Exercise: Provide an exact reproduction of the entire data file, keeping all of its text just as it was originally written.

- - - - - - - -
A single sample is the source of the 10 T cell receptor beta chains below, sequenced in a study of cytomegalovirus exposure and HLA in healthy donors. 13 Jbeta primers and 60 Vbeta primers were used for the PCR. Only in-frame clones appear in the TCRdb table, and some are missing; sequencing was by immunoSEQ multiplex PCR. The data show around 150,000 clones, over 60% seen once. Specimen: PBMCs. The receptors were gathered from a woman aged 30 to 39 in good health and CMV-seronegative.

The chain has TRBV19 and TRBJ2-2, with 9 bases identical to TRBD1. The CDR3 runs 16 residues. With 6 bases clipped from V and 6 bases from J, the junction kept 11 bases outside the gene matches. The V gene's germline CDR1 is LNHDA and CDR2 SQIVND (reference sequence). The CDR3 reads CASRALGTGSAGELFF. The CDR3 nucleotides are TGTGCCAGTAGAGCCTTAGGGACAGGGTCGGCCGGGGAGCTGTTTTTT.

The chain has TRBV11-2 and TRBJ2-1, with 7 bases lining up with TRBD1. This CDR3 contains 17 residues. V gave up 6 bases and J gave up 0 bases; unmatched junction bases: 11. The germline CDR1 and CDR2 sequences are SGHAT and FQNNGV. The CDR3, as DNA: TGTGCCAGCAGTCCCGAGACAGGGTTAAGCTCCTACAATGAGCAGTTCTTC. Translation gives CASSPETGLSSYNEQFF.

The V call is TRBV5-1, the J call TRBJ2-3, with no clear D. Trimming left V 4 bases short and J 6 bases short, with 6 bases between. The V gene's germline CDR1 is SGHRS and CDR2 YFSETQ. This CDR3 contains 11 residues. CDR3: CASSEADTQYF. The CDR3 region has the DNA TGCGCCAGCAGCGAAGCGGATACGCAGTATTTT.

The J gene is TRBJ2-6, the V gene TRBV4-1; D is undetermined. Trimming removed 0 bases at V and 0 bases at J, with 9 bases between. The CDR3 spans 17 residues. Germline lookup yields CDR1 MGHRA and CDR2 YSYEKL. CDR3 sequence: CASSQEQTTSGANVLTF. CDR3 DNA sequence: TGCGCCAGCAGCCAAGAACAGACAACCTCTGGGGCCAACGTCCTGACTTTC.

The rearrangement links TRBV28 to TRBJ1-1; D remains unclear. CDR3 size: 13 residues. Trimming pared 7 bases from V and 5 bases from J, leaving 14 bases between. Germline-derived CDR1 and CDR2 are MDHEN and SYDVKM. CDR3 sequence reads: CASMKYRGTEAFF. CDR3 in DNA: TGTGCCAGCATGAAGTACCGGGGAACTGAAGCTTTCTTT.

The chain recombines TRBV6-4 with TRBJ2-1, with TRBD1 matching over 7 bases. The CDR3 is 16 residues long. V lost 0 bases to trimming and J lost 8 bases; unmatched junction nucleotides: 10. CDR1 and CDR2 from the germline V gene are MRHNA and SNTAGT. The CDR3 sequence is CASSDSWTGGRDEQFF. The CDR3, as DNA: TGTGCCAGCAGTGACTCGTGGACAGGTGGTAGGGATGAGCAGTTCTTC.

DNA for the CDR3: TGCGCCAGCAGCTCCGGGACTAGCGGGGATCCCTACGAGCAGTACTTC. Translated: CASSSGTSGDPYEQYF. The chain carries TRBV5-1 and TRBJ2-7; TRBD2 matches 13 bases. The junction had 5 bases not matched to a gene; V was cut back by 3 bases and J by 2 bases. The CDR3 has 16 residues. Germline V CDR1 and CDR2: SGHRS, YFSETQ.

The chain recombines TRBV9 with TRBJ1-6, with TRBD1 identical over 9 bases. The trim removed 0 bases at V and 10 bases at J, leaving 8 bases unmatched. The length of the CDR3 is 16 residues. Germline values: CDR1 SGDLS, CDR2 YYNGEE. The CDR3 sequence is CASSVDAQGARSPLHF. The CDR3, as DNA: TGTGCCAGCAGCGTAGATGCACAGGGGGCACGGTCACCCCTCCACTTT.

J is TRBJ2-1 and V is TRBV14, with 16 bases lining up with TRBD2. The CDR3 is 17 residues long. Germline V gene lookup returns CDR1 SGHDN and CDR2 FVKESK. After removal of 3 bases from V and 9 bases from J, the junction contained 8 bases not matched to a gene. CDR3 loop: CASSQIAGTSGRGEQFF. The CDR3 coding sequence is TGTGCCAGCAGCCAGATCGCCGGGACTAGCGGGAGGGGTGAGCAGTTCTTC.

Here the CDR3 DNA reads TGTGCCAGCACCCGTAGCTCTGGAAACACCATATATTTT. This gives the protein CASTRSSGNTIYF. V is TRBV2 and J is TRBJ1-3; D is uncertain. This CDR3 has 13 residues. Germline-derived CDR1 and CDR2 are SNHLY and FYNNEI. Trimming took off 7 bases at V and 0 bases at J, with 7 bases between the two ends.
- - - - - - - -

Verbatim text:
A single sample is the source of the 10 T cell receptor beta chains below, sequenced in a study of cytomegalovirus exposure and HLA in healthy donors. 13 Jbeta primers and 60 Vbeta primers were used for the PCR. Only in-frame clones appear in the TCRdb table, and some are missing; sequencing was by immunoSEQ multiplex PCR. The data show around 150,000 clones, over 60% seen once. Specimen: PBMCs. The receptors were gathered from a woman aged 30 to 39 in good health and CMV-seronegative.

The chain has TRBV19 and TRBJ2-2, with 9 bases identical to TRBD1. The CDR3 runs 16 residues. With 6 bases clipped from V and 6 bases from J, the junction kept 11 bases outside the gene matches. The V gene's germline CDR1 is LNHDA and CDR2 SQIVND (reference sequence). The CDR3 reads CASRALGTGSAGELFF. The CDR3 nucleotides are TGTGCCAGTAGAGCCTTAGGGACAGGGTCGGCCGGGGAGCTGTTTTTT.

The chain has TRBV11-2 and TRBJ2-1, with 7 bases lining up with TRBD1. This CDR3 contains 17 residues. V gave up 6 bases and J gave up 0 bases; unmatched junction bases: 11. The germline CDR1 and CDR2 sequences are SGHAT and FQNNGV. The CDR3, as DNA: TGTGCCAGCAGTCCCGAGACAGGGTTAAGCTCCTACAATGAGCAGTTCTTC. Translation gives CASSPETGLSSYNEQFF.

The V call is TRBV5-1, the J call TRBJ2-3, with no clear D. Trimming left V 4 bases short and J 6 bases short, with 6 bases between. The V gene's germline CDR1 is SGHRS and CDR2 YFSETQ. This CDR3 contains 11 residues. CDR3: CASSEADTQYF. The CDR3 region has the DNA TGCGCCAGCAGCGAAGCGGATACGCAGTATTTT.

The J gene is TRBJ2-6, the V gene TRBV4-1; D is undetermined. Trimming removed 0 bases at V and 0 bases at J, with 9 bases between. The CDR3 spans 17 residues. Germline lookup yields CDR1 MGHRA and CDR2 YSYEKL. CDR3 sequence: CASSQEQTTSGANVLTF. CDR3 DNA sequence: TGCGCCAGCAGCCAAGAACAGACAACCTCTGGGGCCAACGTCCTGACTTTC.

The rearrangement links TRBV28 to TRBJ1-1; D remains unclear. CDR3 size: 13 residues. Trimming pared 7 bases from V and 5 bases from J, leaving 14 bases between. Germline-derived CDR1 and CDR2 are MDHEN and SYDVKM. CDR3 sequence reads: CASMKYRGTEAFF. CDR3 in DNA: TGTGCCAGCATGAAGTACCGGGGAACTGAAGCTTTCTTT.

The chain recombines TRBV6-4 with TRBJ2-1, with TRBD1 matching over 7 bases. The CDR3 is 16 residues long. V lost 0 bases to trimming and J lost 8 bases; unmatched junction nucleotides: 10. CDR1 and CDR2 from the germline V gene are MRHNA and SNTAGT. The CDR3 sequence is CASSDSWTGGRDEQFF. The CDR3, as DNA: TGTGCCAGCAGTGACTCGTGGACAGGTGGTAGGGATGAGCAGTTCTTC.

DNA for the CDR3: TGCGCCAGCAGCTCCGGGACTAGCGGGGATCCCTACGAGCAGTACTTC. Translated: CASSSGTSGDPYEQYF. The chain carries TRBV5-1 and TRBJ2-7; TRBD2 matches 13 bases. The junction had 5 bases not matched to a gene; V was cut back by 3 bases and J by 2 bases. The CDR3 has 16 residues. Germline V CDR1 and CDR2: SGHRS, YFSETQ.

The chain recombines TRBV9 with TRBJ1-6, with TRBD1 identical over 9 bases. The trim removed 0 bases at V and 10 bases at J, leaving 8 bases unmatched. The length of the CDR3 is 16 residues. Germline values: CDR1 SGDLS, CDR2 YYNGEE. The CDR3 sequence is CASSVDAQGARSPLHF. The CDR3, as DNA: TGTGCCAGCAGCGTAGATGCACAGGGGGCACGGTCACCCCTCCACTTT.

J is TRBJ2-1 and V is TRBV14, with 16 bases lining up with TRBD2. The CDR3 is 17 residues long. Germline V gene lookup returns CDR1 SGHDN and CDR2 FVKESK. After removal of 3 bases from V and 9 bases from J, the junction contained 8 bases not matched to a gene. CDR3 loop: CASSQIAGTSGRGEQFF. The CDR3 coding sequence is TGTGCCAGCAGCCAGATCGCCGGGACTAGCGGGAGGGGTGAGCAGTTCTTC.

Here the CDR3 DNA reads TGTGCCAGCACCCGTAGCTCTGGAAACACCATATATTTT. This gives the protein CASTRSSGNTIYF. V is TRBV2 and J is TRBJ1-3; D is uncertain. This CDR3 has 13 residues. Germline-derived CDR1 and CDR2 are SNHLY and FYNNEI. Trimming took off 7 bases at V and 0 bases at J, with 7 bases between the two ends.